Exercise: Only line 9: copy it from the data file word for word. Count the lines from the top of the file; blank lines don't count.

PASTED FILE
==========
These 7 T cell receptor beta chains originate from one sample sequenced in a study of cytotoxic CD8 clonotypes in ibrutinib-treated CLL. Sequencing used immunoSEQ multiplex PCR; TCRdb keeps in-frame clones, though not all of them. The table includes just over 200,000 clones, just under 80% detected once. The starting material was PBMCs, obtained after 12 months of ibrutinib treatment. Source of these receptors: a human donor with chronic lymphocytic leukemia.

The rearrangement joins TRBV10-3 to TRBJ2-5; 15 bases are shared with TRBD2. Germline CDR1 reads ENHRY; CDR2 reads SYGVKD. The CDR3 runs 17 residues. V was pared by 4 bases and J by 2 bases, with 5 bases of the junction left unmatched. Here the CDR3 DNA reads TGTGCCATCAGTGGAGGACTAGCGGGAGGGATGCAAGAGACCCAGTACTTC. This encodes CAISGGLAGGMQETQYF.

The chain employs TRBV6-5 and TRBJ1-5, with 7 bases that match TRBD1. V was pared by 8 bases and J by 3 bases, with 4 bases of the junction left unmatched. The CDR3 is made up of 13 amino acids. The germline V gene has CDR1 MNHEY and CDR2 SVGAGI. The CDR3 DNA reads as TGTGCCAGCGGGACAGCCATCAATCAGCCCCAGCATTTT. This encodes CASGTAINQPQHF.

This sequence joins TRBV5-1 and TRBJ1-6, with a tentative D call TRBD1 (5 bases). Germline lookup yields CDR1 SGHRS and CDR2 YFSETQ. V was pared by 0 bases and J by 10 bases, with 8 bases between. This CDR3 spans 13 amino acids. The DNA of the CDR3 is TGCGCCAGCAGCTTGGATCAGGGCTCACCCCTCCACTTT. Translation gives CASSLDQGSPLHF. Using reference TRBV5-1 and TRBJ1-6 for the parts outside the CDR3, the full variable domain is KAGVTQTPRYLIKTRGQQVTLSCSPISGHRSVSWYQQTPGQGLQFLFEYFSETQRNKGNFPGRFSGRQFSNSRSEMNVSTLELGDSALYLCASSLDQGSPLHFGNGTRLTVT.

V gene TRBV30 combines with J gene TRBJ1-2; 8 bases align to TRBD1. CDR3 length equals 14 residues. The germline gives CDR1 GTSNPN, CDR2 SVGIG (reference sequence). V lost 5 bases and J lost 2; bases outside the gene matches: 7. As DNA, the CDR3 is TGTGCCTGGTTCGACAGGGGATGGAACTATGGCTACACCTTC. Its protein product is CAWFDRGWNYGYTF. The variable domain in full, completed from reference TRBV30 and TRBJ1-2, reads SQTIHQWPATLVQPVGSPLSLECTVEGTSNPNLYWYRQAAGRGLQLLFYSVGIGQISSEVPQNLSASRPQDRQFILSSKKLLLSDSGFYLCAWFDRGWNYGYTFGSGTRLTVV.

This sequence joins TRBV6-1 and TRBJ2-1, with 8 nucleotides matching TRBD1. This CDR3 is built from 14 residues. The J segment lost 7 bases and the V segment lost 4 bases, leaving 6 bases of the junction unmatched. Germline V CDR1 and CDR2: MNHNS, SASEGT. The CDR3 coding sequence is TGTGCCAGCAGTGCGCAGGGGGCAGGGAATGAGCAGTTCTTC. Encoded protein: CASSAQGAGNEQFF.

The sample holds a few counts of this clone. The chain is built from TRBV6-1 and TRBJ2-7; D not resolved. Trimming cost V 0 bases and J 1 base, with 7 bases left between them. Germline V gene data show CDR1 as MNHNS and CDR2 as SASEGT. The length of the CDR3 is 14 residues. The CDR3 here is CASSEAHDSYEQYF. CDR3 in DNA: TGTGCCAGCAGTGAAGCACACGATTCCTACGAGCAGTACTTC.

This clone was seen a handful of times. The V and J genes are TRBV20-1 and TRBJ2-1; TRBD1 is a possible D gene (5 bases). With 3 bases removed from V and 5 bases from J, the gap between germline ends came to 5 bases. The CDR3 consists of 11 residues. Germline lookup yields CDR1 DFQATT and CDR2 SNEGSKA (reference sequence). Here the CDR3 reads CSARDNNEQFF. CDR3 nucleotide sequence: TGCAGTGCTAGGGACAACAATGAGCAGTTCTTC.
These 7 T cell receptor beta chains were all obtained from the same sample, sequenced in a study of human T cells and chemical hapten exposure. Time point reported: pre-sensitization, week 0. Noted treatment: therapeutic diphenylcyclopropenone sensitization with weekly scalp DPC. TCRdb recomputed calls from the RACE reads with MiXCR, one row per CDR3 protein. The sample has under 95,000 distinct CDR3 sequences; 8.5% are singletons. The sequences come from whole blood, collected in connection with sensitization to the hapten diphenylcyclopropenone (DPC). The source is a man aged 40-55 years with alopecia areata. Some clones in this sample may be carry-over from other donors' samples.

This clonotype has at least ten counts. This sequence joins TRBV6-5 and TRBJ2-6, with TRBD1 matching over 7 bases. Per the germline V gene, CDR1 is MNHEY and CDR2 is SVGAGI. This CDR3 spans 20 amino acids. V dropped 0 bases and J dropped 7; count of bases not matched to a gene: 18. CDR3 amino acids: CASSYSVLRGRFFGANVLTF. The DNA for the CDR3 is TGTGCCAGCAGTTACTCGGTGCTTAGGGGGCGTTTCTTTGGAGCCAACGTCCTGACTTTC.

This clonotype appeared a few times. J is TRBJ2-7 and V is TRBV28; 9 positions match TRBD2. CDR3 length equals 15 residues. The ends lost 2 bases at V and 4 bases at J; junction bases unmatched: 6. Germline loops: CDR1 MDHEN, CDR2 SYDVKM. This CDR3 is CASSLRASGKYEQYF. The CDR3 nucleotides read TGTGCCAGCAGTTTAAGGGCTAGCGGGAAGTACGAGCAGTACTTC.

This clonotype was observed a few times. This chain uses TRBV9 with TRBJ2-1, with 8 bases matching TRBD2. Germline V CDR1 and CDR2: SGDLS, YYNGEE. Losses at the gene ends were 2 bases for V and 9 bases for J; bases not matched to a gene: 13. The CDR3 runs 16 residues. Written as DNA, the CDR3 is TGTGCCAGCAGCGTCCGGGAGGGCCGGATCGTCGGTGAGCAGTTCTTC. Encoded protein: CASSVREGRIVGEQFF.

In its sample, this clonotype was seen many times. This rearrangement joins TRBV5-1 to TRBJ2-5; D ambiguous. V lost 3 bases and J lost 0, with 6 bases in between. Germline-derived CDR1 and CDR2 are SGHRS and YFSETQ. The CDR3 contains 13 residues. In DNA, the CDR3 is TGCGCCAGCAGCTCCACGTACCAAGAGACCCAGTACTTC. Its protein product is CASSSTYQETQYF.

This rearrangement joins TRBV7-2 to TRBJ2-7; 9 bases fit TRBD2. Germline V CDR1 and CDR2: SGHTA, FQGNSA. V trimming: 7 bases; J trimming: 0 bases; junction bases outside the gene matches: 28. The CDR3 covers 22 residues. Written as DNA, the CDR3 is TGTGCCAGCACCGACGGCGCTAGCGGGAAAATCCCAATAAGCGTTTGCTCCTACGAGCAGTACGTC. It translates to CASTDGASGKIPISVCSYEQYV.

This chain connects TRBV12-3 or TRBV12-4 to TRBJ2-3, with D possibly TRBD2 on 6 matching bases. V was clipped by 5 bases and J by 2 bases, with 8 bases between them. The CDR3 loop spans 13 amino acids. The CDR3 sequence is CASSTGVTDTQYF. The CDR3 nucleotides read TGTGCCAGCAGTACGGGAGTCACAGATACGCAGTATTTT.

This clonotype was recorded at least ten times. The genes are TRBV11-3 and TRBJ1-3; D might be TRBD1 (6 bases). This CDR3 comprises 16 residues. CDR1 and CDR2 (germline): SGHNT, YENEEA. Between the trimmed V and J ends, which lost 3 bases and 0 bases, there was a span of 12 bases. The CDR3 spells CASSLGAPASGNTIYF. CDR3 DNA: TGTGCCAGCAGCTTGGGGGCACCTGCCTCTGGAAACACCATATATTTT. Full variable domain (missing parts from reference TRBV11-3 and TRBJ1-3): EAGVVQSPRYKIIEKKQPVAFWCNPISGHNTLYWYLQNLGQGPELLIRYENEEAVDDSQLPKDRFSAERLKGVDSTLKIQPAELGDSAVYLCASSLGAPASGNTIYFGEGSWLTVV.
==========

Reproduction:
These 7 T cell receptor beta chains were all obtained from the same sample, sequenced in a study of human T cells and chemical hapten exposure. Time point reported: pre-sensitization, week 0. Noted treatment: therapeutic diphenylcyclopropenone sensitization with weekly scalp DPC. TCRdb recomputed calls from the RACE reads with MiXCR, one row per CDR3 protein. The sample has under 95,000 distinct CDR3 sequences; 8.5% are singletons. The sequences come from whole blood, collected in connection with sensitization to the hapten diphenylcyclopropenone (DPC). The source is a man aged 40-55 years with alopecia areata. Some clones in this sample may be carry-over from other donors' samples.